Pension regulator could get takeover veto power after BHS crisis

12 August

Stars appear to be aligning for a regulatory shake-up in the wake of the BHS collapse, which could see the pension watchdog handed takeover veto powers.

Lesley Titcomb, the chief executive of the Pensions Regulator, said having the power to block deals in certain cases could "better protect the 11 million members of final salary schemes in the private sector", reports the Financial Times.

She urged the government to "act quickly to tackle weaknesses in the system", the paper adds.

While giving too many regulators too much of a say in takeovers could "gum up the system", the new veto would apply in "a limited set of circumstances, perhaps where there is underfunding" of the pension scheme, she argued.

Under the current system, obtaining clearance from the pension watchdog is voluntary and in most cases is not sought – it wasn't when Sir Philip Green sold BHS to former bankrupt Dominic Chappell for £1 last year.

Regulators do have retrospective powers to examine whether or not an owner has failed to fulfil its duties to adequately fund a scheme and can force them to backfill funding black holes. It is in the process of an investigation into Green that could run for years.

The proposal appears to have strong backing. Earlier this month, Lady Barbara Judge, the former chair of the Pension Protection Fund, spoke out to support such reforms and similarly tell the government to act quickly.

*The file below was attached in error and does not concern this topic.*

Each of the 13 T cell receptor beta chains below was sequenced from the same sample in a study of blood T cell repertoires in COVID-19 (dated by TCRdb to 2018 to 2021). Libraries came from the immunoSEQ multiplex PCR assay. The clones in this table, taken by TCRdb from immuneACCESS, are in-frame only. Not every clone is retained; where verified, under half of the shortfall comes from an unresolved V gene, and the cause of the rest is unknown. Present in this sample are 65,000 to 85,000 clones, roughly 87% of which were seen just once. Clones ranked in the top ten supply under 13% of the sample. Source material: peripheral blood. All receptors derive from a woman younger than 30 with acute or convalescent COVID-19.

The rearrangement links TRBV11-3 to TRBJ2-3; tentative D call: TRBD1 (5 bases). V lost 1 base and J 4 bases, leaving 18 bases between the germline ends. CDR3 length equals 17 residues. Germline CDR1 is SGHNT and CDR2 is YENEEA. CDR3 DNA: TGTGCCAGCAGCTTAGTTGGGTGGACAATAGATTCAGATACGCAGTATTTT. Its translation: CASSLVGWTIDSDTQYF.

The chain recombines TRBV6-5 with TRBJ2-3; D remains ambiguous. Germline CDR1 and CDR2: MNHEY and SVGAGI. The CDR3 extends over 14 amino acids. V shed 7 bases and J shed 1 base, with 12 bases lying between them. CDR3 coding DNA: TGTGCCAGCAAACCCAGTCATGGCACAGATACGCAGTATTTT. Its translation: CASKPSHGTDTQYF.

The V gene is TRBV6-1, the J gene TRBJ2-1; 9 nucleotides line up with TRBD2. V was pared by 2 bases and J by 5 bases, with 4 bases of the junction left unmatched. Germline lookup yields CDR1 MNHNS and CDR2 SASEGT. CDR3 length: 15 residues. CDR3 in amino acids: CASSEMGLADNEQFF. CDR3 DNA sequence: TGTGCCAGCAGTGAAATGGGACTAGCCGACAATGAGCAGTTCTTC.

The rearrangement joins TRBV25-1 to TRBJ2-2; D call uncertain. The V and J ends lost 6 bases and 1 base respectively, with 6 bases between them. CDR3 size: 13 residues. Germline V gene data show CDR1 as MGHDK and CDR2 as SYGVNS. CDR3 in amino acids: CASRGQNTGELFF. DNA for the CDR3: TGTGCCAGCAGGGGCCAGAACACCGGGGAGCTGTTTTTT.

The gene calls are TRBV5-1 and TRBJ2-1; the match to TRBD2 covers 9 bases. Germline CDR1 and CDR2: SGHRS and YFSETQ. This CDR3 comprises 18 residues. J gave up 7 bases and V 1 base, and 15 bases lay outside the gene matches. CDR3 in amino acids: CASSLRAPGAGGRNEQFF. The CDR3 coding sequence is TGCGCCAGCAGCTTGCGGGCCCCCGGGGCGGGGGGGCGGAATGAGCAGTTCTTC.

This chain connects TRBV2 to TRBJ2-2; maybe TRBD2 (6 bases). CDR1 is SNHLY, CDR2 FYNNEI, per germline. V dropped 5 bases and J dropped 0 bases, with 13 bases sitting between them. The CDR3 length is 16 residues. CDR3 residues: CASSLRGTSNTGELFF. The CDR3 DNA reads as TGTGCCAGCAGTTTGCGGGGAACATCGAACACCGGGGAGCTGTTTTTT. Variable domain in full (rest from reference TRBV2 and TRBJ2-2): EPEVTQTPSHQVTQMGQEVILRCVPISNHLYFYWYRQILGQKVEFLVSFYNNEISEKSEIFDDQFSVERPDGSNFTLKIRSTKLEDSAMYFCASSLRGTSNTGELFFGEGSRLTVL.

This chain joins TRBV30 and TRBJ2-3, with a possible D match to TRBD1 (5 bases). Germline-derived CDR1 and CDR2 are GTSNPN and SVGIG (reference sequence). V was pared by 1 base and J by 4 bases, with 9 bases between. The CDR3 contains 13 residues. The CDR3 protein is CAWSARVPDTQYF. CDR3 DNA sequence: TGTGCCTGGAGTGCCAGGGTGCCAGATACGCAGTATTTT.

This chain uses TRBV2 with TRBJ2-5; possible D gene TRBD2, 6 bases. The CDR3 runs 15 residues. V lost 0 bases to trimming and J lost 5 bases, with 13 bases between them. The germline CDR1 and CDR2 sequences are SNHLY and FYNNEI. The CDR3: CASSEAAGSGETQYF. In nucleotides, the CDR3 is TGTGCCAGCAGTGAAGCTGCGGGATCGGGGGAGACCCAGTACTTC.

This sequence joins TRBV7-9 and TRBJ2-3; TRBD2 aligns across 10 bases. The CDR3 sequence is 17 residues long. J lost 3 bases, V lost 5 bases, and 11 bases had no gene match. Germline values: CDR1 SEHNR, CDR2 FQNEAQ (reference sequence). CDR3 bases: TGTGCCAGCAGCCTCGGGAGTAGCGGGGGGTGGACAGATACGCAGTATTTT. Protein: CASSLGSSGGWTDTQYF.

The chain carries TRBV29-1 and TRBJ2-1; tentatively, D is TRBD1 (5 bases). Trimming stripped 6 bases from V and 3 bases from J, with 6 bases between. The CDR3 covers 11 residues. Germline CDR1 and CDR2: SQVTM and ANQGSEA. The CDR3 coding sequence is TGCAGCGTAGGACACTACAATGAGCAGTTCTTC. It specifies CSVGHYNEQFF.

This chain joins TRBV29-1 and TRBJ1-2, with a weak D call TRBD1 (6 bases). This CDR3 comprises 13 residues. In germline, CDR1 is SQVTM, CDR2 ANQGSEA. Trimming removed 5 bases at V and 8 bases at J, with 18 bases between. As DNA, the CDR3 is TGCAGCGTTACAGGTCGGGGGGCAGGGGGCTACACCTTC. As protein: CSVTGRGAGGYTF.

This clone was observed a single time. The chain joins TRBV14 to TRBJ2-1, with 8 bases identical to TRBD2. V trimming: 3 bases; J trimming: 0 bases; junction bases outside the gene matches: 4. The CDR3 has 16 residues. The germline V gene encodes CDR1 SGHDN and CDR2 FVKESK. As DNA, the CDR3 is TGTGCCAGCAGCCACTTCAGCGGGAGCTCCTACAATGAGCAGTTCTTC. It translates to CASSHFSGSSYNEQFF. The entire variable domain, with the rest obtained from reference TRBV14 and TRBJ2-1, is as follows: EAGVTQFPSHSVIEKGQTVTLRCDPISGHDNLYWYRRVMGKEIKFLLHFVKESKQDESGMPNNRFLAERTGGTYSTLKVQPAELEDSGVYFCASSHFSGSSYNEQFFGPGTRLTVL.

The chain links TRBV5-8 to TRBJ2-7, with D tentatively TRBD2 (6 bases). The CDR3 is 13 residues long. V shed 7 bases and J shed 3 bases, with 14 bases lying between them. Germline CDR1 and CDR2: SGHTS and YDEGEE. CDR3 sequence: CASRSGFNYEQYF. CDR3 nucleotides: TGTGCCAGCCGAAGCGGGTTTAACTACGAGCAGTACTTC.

The Confederation of British Industry is also in favour, saying that where pension funds are underfunded and companies collapse, the cost often falls on industry lifeboat the Pension Protection Fund, which is funded by businesses more widely.

"Businesses… support this and look forward to seeing the details of any proposed expansion to the regulator’s remit," it said.

A spokesman for the Department for Works and Pensions said: "While we do not want to prejudice the ongoing investigation into BHS, we agree with the Pensions Regulator that now is the time to ask what we can learn and to see what additional powers, if any, are needed."